If I win the lottery I promise not to be bored or to go near a Madoff-type–a few millions invested in safe [if there is such a thing as municipalities are crashing and burning all over the place] tax-free vehicles spinning off enough to start a charitable foundation would tickle me no end.

    One thing I know: I’d never stop working because like you, I hate being bored.

  6. Stanley G. Said:

    I have a weird kind of memory, and that is not always helpful.

    Since early childhood, I have been incapable of successfully memorizing anything, even eight lines of poetry or a few vocabulary words in a foreign language.

    However, I seem to know a vast clutter of obscure information ranging from Enrico Caruso having sung the Fourth Act basso “coat” aria in a live performance of La Boheme in Philadelphia and the audience not realizing that he had done so; to Jefferson Davis having been President Pierce’s Secretary of War, to Moe Berg, multilingual sometime catcher for the Washington Senators American League Championship team in 1933, having been, while working as a spy for the OSS, at a physicists’ symposium in Zurich, Switzerland in 1944 that was attended by the chief of Germany’s wartime atomic energy effort, Werner Heisenberg. None of these titbits of trivia are of the slightest use to me or to anyone else, but they do fascinate me and I seem to be able to remember them effortlessly.

    Years ago, I adopted a practice which has reduced the clutter in my brain but occasionally causes fits for those with whom I live. I decided to make no attempt to remember things that I thought I did not need to know, like telephone numbers.

    Last Sunday, I was making a bed consisting of a box spring and a mattress, on a steel frame. The box spring on this particular bed was covered with a piece of cloth, the word for which I have been told a thousand times but always forget, that falls down around it to the floor on three sides. When I try to tuck a sheet or blanket in, this piece of cloth inevitably rides up and I curse it. My wife overheard me and became annoyed with me, not because I was cursing the thing, but far more because I had once again forgotten its name!

    She was of course entirely justified in being annoyed. I really should make an effort and learn the name of the damn thing.

  7. Jeanne Byington Said:

    Stanley,

    I think you were trying to think of a bed skirt, which once was called a dust ruffle.

    However, what you remember sounds far more important and interesting than the name of that piece of cloth. Tell your wife to take deep breaths or get a life. You must be very good at games involving trivia. Have you ever appeared on any of the game shows on TV?

    I, too, would love to know the secret of making a bed with a bed skirt. If anyone knows/remembers, please share!

  8. Stanley G. Said:

    You are being too generous! My wife was right. Incidentally, are you married? If so, you have a very lucky husband.

    No, I have not been on any TV game shows. I am the wrong demographic and have the wrong personality for those shows.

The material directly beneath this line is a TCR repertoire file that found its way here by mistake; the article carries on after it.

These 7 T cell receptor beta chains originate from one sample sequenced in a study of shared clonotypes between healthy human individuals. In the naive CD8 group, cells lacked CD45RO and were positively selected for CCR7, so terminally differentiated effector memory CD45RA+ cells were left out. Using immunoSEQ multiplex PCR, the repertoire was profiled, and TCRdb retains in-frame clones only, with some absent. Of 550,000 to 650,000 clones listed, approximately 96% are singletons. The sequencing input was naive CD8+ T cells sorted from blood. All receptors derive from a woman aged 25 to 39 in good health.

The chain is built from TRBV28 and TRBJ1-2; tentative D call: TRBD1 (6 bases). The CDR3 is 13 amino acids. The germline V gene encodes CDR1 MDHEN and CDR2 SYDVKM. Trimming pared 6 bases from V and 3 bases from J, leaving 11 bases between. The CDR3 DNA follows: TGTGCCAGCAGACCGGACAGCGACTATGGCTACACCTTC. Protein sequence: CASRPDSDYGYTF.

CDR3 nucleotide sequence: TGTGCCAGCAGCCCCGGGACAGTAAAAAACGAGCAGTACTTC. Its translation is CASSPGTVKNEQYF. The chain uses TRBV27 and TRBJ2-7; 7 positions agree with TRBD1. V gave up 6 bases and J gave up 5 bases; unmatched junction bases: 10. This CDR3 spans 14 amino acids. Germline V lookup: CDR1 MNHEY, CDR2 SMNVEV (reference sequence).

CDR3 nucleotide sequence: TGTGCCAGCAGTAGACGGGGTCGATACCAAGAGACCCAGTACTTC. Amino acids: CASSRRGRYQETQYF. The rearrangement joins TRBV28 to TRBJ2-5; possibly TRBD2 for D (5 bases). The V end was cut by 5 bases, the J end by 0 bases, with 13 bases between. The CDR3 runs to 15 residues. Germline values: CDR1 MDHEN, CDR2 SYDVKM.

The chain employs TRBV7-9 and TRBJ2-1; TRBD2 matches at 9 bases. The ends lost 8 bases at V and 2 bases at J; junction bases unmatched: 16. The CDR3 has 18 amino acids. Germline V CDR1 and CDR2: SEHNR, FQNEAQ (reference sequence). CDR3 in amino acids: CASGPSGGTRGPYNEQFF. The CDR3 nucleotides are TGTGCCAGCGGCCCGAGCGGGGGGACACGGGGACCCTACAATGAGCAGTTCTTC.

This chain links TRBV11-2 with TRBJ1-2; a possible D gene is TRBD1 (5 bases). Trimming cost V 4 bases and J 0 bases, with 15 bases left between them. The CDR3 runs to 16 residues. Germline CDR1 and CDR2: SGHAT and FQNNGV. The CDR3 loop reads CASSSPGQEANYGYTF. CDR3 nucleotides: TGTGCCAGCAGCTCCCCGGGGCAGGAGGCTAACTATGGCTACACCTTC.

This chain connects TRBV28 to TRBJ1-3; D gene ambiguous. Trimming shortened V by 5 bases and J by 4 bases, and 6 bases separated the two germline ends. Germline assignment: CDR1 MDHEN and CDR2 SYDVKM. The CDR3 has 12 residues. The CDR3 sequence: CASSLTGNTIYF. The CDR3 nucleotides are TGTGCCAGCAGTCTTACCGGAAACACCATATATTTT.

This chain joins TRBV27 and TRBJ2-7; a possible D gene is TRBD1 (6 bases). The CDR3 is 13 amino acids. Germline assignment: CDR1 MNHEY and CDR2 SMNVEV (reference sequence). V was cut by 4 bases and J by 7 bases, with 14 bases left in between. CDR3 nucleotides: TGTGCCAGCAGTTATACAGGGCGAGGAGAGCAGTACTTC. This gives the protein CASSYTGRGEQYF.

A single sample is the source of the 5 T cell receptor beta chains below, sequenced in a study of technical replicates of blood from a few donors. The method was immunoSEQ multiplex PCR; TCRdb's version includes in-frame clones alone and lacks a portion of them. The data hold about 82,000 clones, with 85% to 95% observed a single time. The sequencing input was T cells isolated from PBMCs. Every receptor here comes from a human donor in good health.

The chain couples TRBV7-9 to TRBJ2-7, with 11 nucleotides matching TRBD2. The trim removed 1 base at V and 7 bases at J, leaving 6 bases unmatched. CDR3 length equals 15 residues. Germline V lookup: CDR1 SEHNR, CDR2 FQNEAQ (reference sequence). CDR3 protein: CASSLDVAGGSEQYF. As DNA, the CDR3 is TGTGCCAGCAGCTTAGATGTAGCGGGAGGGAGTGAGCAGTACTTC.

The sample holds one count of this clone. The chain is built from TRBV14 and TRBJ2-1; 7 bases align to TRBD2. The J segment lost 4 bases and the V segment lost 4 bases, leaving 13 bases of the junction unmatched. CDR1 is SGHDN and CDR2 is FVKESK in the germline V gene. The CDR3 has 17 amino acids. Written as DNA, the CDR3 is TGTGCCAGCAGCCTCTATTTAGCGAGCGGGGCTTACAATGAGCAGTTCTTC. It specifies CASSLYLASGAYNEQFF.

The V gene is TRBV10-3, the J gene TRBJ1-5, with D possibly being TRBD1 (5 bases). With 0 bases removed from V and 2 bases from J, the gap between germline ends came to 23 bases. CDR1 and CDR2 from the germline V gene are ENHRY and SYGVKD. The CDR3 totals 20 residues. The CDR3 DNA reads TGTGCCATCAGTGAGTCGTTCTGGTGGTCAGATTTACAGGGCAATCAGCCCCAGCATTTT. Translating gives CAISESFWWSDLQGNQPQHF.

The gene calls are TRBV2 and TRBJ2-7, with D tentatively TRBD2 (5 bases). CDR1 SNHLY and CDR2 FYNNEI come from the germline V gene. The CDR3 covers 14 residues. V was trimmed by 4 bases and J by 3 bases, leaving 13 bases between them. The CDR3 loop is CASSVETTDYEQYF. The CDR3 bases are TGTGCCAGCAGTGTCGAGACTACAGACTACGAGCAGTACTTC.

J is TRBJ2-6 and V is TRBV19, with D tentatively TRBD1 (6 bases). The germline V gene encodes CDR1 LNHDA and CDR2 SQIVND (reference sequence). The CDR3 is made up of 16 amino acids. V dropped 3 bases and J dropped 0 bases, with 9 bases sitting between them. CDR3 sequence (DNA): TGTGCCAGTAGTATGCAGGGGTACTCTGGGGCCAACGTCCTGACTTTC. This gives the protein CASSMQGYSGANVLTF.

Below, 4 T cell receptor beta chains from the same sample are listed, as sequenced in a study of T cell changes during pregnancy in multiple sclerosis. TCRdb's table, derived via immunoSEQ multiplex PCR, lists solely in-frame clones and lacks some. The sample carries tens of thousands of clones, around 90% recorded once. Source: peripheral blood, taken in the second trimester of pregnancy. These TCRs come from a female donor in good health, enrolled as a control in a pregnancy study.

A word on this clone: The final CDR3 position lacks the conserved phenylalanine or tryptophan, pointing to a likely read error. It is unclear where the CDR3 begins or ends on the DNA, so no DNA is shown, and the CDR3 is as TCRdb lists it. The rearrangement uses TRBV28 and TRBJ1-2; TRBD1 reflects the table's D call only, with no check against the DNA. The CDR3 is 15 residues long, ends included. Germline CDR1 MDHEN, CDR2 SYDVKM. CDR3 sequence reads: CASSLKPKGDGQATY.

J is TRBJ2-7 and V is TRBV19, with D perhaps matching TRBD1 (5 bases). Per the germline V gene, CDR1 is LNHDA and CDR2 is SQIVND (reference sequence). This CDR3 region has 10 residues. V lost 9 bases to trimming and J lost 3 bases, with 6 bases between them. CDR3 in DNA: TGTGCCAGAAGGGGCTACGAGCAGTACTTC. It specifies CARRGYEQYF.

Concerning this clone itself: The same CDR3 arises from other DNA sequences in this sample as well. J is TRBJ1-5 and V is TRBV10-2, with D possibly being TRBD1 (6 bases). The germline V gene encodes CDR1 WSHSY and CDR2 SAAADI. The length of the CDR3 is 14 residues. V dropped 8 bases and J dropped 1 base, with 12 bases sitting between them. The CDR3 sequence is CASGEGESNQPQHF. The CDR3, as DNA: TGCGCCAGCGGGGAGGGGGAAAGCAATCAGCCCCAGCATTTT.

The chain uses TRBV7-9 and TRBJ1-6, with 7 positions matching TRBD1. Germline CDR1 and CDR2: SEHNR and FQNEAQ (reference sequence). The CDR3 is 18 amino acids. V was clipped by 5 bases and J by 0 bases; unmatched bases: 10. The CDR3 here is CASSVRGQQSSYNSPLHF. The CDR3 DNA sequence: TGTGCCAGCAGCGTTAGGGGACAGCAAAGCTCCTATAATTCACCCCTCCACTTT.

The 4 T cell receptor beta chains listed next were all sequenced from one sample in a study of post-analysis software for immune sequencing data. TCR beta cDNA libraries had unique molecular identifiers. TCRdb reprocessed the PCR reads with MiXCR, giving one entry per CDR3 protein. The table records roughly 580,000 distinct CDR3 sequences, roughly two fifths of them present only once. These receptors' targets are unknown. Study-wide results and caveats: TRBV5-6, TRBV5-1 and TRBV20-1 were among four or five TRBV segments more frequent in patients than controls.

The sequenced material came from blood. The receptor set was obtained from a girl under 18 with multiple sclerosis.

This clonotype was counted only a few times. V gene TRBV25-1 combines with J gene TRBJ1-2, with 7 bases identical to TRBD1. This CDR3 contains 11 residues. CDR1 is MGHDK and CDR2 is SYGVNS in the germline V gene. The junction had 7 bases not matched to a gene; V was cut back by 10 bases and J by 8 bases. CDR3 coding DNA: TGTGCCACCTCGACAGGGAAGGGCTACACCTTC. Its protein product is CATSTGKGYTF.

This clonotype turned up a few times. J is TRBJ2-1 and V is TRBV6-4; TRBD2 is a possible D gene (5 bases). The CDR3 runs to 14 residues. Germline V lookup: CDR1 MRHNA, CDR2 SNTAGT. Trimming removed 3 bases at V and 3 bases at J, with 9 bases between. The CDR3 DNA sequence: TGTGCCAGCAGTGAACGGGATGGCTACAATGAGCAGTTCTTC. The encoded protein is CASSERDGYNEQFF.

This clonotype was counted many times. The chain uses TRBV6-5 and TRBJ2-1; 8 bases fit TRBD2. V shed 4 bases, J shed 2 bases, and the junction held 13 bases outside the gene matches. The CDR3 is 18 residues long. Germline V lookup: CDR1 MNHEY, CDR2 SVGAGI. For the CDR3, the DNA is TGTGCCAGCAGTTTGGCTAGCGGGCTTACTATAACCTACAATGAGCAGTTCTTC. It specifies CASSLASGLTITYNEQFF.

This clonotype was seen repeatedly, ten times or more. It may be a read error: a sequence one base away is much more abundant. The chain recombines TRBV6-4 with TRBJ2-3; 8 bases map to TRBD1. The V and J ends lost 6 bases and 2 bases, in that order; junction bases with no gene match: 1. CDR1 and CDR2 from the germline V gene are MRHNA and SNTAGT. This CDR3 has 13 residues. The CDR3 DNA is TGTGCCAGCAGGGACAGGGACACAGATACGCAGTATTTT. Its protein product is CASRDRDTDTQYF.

By the way, I thought skirts were what ladies and Scotsmen wore? Are sure beds wear them also?

  9. Jeanne Byington Said:

    Stanley,

    Thanks for the compliment. Yes, I am married. You can see what my husband looks like and read about him on my website.

    Your last comment might generate another post on the Service of Words, in which we pick a few and note how they have changed their meaning in a relatively short period of time.

  10. Claire Coleman Said:

    The most annoying part of memory is the way a name just won’t come when you want it and then a few minutes or hours later when you’re talking about something absolutely different all of a sudden the name pops into your head. There seems to be no logical explanation for these so-called “senior moments”.

  11. Jeanne Byington Said:

    Claire,

    I wish I could tell you the reason for this. It may be related to the following that has nothing to do with age in my case because it’s happened all my life.

    When I look for something–especially if I am in a panic–I can’t find it. Turn to look for something else and there is the item I originally looked for. Often, it happens when the phone rings and someone asks for information, so I grab a file, closing one that’s on my desk, sweeping everything else in it, including the now lost one. I just haven’t paid attention to the “everything else.”

    Sometimes, I don’t see something that is right there. One of my most memorable examples of this happened in my early 20s. A new Air Force wife, my husband had to be on base at 5 a.m. and he couldn’t find his wallet with his license, money and ID, all essentials to drive the car and get on the base. We ran around the small apartment we shared and scoured the place. Where did we find it? On the bedspread–where we’d looked a zillion times. Writing about it now, it seems unimportant. But the fright of his being late in a new position in what was for us a strange, new world made its mark on my memory.

    Back to your comment: When in high school, someone said if, when taking an exam, you can’t think of the answer, put your head down on your desk. It had something to do with the blood going to your brain. In any case, while it may look funny if you are at a cocktail party–to run to a table and put your head down on a table–but maybe that will help.